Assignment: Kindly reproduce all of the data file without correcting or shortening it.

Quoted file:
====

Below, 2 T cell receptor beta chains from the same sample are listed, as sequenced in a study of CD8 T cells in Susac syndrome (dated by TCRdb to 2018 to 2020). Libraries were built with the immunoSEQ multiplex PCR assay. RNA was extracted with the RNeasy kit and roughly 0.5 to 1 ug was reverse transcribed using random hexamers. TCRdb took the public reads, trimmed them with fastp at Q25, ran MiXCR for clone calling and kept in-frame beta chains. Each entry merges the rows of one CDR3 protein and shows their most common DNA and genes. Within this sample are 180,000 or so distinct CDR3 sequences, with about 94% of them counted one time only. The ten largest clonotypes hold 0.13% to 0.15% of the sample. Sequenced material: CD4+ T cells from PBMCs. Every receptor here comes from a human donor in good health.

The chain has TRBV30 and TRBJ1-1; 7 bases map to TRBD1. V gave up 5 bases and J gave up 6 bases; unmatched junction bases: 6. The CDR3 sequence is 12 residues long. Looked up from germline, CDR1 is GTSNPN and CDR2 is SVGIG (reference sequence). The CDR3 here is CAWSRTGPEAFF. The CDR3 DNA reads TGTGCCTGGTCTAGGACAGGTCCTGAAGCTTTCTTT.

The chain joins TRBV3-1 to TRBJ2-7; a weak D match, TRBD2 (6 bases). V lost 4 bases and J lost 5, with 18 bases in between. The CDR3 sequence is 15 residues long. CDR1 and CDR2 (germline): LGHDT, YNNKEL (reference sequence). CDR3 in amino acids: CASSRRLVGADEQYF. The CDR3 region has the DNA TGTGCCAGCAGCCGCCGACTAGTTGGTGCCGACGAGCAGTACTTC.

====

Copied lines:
Below, 2 T cell receptor beta chains from the same sample are listed, as sequenced in a study of CD8 T cells in Susac syndrome (dated by TCRdb to 2018 to 2020). Libraries were built with the immunoSEQ multiplex PCR assay. RNA was extracted with the RNeasy kit and roughly 0.5 to 1 ug was reverse transcribed using random hexamers. TCRdb took the public reads, trimmed them with fastp at Q25, ran MiXCR for clone calling and kept in-frame beta chains. Each entry merges the rows of one CDR3 protein and shows their most common DNA and genes. Within this sample are 180,000 or so distinct CDR3 sequences, with about 94% of them counted one time only. The ten largest clonotypes hold 0.13% to 0.15% of the sample. Sequenced material: CD4+ T cells from PBMCs. Every receptor here comes from a human donor in good health.

The chain has TRBV30 and TRBJ1-1; 7 bases map to TRBD1. V gave up 5 bases and J gave up 6 bases; unmatched junction bases: 6. The CDR3 sequence is 12 residues long. Looked up from germline, CDR1 is GTSNPN and CDR2 is SVGIG (reference sequence). The CDR3 here is CAWSRTGPEAFF. The CDR3 DNA reads TGTGCCTGGTCTAGGACAGGTCCTGAAGCTTTCTTT.

The chain joins TRBV3-1 to TRBJ2-7; a weak D match, TRBD2 (6 bases). V lost 4 bases and J lost 5, with 18 bases in between. The CDR3 sequence is 15 residues long. CDR1 and CDR2 (germline): LGHDT, YNNKEL (reference sequence). CDR3 in amino acids: CASSRRLVGADEQYF. The CDR3 region has the DNA TGTGCCAGCAGCCGCCGACTAGTTGGTGCCGACGAGCAGTACTTC.